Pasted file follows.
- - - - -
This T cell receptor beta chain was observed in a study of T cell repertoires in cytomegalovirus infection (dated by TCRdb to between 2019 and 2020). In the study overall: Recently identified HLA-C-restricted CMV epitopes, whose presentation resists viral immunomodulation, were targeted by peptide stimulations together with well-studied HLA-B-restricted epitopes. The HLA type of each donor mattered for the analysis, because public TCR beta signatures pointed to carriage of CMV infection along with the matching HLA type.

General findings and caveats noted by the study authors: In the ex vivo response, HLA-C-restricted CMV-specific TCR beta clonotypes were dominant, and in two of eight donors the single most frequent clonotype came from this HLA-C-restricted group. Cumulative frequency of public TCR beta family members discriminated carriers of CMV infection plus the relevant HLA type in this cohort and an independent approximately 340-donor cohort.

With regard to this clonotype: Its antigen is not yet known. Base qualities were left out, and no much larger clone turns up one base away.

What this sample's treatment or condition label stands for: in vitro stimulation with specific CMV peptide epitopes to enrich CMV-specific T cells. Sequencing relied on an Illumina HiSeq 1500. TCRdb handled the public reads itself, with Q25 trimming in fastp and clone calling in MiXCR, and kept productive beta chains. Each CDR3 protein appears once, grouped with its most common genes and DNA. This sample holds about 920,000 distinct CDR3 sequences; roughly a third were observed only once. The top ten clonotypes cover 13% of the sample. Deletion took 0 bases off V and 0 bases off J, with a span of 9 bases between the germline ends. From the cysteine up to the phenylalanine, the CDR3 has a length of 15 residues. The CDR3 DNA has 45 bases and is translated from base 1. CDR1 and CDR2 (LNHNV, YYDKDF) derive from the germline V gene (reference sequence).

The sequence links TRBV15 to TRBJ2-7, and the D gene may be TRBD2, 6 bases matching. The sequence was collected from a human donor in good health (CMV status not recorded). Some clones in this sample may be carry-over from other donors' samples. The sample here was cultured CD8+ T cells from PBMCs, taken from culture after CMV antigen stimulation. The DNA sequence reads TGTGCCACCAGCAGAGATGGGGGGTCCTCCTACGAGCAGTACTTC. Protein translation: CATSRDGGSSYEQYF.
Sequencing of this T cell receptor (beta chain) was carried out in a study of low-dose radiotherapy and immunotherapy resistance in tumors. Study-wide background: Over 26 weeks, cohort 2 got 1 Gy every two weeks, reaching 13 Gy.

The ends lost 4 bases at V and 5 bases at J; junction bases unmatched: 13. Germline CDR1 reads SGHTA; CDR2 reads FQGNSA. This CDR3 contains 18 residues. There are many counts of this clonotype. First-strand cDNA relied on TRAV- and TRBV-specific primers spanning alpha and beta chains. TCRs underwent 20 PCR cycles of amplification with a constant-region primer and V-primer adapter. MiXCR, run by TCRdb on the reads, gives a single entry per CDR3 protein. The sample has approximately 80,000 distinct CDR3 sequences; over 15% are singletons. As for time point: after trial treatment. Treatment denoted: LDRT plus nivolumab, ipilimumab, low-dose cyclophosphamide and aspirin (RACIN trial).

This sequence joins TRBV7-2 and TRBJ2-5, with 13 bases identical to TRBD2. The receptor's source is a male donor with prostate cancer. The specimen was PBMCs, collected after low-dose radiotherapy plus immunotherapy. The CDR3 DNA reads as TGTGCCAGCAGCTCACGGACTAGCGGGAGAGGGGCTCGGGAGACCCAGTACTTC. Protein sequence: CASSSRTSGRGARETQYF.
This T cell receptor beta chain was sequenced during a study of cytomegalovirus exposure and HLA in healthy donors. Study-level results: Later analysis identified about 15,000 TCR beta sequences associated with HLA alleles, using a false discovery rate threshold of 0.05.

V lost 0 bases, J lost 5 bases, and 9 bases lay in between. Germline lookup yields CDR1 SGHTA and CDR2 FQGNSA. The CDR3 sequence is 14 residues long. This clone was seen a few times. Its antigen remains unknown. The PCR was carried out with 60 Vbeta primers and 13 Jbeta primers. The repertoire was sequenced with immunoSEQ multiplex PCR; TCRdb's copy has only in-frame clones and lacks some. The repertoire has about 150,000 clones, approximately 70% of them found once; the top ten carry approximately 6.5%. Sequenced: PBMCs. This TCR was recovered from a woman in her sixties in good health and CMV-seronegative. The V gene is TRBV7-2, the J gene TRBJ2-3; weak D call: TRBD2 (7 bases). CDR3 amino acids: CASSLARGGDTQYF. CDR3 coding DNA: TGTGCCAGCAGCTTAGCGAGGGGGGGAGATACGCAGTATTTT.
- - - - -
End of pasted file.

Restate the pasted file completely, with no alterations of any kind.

This T cell receptor beta chain was observed in a study of T cell repertoires in cytomegalovirus infection (dated by TCRdb to between 2019 and 2020). In the study overall: Recently identified HLA-C-restricted CMV epitopes, whose presentation resists viral immunomodulation, were targeted by peptide stimulations together with well-studied HLA-B-restricted epitopes. The HLA type of each donor mattered for the analysis, because public TCR beta signatures pointed to carriage of CMV infection along with the matching HLA type.

General findings and caveats noted by the study authors: In the ex vivo response, HLA-C-restricted CMV-specific TCR beta clonotypes were dominant, and in two of eight donors the single most frequent clonotype came from this HLA-C-restricted group. Cumulative frequency of public TCR beta family members discriminated carriers of CMV infection plus the relevant HLA type in this cohort and an independent approximately 340-donor cohort.

With regard to this clonotype: Its antigen is not yet known. Base qualities were left out, and no much larger clone turns up one base away.

What this sample's treatment or condition label stands for: in vitro stimulation with specific CMV peptide epitopes to enrich CMV-specific T cells. Sequencing relied on an Illumina HiSeq 1500. TCRdb handled the public reads itself, with Q25 trimming in fastp and clone calling in MiXCR, and kept productive beta chains. Each CDR3 protein appears once, grouped with its most common genes and DNA. This sample holds about 920,000 distinct CDR3 sequences; roughly a third were observed only once. The top ten clonotypes cover 13% of the sample. Deletion took 0 bases off V and 0 bases off J, with a span of 9 bases between the germline ends. From the cysteine up to the phenylalanine, the CDR3 has a length of 15 residues. The CDR3 DNA has 45 bases and is translated from base 1. CDR1 and CDR2 (LNHNV, YYDKDF) derive from the germline V gene (reference sequence).

The sequence links TRBV15 to TRBJ2-7, and the D gene may be TRBD2, 6 bases matching. The sequence was collected from a human donor in good health (CMV status not recorded). Some clones in this sample may be carry-over from other donors' samples. The sample here was cultured CD8+ T cells from PBMCs, taken from culture after CMV antigen stimulation. The DNA sequence reads TGTGCCACCAGCAGAGATGGGGGGTCCTCCTACGAGCAGTACTTC. Protein translation: CATSRDGGSSYEQYF.
Sequencing of this T cell receptor (beta chain) was carried out in a study of low-dose radiotherapy and immunotherapy resistance in tumors. Study-wide background: Over 26 weeks, cohort 2 got 1 Gy every two weeks, reaching 13 Gy.

The ends lost 4 bases at V and 5 bases at J; junction bases unmatched: 13. Germline CDR1 reads SGHTA; CDR2 reads FQGNSA. This CDR3 contains 18 residues. There are many counts of this clonotype. First-strand cDNA relied on TRAV- and TRBV-specific primers spanning alpha and beta chains. TCRs underwent 20 PCR cycles of amplification with a constant-region primer and V-primer adapter. MiXCR, run by TCRdb on the reads, gives a single entry per CDR3 protein. The sample has approximately 80,000 distinct CDR3 sequences; over 15% are singletons. As for time point: after trial treatment. Treatment denoted: LDRT plus nivolumab, ipilimumab, low-dose cyclophosphamide and aspirin (RACIN trial).

This sequence joins TRBV7-2 and TRBJ2-5, with 13 bases identical to TRBD2. The receptor's source is a male donor with prostate cancer. The specimen was PBMCs, collected after low-dose radiotherapy plus immunotherapy. The CDR3 DNA reads as TGTGCCAGCAGCTCACGGACTAGCGGGAGAGGGGCTCGGGAGACCCAGTACTTC. Protein sequence: CASSSRTSGRGARETQYF.
This T cell receptor beta chain was sequenced during a study of cytomegalovirus exposure and HLA in healthy donors. Study-level results: Later analysis identified about 15,000 TCR beta sequences associated with HLA alleles, using a false discovery rate threshold of 0.05.

V lost 0 bases, J lost 5 bases, and 9 bases lay in between. Germline lookup yields CDR1 SGHTA and CDR2 FQGNSA. The CDR3 sequence is 14 residues long. This clone was seen a few times. Its antigen remains unknown. The PCR was carried out with 60 Vbeta primers and 13 Jbeta primers. The repertoire was sequenced with immunoSEQ multiplex PCR; TCRdb's copy has only in-frame clones and lacks some. The repertoire has about 150,000 clones, approximately 70% of them found once; the top ten carry approximately 6.5%. Sequenced: PBMCs. This TCR was recovered from a woman in her sixties in good health and CMV-seronegative. The V gene is TRBV7-2, the J gene TRBJ2-3; weak D call: TRBD2 (7 bases). CDR3 amino acids: CASSLARGGDTQYF. CDR3 coding DNA: TGTGCCAGCAGCTTAGCGAGGGGGGGAGATACGCAGTATTTT.